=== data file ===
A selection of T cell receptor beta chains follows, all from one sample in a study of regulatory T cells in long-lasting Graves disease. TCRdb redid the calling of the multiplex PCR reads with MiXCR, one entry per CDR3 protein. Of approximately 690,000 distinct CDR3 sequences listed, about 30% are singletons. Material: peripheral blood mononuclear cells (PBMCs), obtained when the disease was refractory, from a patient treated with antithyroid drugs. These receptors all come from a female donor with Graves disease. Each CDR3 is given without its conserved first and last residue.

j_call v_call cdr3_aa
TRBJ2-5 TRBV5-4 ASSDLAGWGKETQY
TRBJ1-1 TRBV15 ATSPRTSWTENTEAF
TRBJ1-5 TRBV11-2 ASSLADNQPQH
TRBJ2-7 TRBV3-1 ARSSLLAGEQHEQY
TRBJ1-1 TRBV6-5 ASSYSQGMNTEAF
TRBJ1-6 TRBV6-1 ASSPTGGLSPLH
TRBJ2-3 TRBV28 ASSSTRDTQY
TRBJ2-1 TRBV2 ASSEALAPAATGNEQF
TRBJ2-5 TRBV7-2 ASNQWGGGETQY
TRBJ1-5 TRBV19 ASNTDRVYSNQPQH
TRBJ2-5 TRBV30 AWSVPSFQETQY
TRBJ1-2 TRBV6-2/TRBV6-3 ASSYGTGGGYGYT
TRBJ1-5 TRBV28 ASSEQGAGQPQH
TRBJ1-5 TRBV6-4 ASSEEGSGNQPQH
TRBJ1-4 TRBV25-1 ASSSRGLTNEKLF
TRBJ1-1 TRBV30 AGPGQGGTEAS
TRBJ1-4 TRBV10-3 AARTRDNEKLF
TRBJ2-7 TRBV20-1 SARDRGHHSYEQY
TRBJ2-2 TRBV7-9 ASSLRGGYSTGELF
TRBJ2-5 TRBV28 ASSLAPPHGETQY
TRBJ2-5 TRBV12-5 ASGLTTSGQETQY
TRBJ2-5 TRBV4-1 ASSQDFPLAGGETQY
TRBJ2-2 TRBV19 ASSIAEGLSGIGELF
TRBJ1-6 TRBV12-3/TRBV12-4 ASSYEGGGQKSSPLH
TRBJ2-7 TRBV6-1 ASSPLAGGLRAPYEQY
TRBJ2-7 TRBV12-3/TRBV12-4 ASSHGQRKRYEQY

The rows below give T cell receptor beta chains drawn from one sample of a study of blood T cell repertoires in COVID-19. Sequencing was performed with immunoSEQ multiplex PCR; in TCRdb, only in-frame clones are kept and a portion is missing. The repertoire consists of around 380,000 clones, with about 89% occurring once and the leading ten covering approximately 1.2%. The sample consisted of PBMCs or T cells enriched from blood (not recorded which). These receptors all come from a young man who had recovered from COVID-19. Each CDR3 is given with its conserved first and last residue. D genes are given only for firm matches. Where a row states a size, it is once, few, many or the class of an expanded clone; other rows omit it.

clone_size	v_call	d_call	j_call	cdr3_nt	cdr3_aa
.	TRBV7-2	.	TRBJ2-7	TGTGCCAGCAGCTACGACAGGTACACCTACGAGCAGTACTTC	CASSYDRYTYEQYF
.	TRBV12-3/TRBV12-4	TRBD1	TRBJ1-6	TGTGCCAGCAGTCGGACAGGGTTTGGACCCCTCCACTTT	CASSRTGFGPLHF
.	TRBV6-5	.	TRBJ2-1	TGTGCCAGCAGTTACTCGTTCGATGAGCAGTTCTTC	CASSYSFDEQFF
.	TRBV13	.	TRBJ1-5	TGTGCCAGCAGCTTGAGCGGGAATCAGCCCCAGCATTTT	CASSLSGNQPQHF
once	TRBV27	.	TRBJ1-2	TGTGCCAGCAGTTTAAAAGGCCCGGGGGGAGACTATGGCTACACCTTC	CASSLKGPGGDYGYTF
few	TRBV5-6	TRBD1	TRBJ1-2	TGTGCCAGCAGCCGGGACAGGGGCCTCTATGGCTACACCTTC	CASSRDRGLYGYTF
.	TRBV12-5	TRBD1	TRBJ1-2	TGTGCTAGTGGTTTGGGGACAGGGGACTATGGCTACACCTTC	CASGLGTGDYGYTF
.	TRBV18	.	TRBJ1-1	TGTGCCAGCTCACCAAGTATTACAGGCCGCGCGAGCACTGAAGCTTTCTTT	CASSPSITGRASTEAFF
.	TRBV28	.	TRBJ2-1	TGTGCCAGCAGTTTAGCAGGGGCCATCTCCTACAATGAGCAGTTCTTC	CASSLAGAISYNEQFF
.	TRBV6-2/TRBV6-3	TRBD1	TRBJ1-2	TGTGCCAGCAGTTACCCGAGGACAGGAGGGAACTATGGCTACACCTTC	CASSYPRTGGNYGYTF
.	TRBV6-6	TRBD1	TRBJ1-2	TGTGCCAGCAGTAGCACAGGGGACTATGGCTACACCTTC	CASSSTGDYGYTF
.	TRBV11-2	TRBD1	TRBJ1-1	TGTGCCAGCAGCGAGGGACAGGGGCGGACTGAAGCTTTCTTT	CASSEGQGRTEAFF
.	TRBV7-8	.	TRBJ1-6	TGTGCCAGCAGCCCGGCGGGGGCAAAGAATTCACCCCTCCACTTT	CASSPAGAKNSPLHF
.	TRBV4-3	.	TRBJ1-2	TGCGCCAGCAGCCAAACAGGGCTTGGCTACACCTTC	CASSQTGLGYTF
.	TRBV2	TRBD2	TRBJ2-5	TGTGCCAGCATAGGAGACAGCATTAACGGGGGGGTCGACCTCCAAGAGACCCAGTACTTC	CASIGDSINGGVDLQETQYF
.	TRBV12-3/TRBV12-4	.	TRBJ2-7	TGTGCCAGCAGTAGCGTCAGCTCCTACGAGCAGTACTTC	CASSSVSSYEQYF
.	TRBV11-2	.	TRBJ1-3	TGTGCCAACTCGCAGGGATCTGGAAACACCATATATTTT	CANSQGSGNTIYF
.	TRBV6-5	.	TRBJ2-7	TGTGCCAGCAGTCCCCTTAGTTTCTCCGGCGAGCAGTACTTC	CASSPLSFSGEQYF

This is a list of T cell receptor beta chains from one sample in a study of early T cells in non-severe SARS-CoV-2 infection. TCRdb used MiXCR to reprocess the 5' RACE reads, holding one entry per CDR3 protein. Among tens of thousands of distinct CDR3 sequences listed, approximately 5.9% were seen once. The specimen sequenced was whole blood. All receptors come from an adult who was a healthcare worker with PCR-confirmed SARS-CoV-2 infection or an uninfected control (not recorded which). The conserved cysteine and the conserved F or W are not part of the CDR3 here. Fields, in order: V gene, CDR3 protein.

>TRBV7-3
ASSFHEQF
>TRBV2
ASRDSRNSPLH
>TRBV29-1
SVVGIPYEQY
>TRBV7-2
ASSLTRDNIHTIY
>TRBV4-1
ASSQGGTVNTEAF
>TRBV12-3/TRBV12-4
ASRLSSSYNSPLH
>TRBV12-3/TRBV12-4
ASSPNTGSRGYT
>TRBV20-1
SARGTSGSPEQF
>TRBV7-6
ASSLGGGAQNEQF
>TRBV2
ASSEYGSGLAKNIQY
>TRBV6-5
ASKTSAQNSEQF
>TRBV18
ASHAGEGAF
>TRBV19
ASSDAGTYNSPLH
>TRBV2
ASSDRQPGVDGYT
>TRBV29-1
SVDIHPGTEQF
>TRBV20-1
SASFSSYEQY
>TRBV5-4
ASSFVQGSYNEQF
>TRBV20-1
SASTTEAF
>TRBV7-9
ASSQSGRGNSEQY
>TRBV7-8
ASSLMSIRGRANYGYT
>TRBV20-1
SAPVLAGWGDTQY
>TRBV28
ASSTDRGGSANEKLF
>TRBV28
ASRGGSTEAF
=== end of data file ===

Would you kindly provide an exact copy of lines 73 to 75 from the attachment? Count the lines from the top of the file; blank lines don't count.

ASHAGEGAF
>TRBV19
ASSDAGTYNSPLH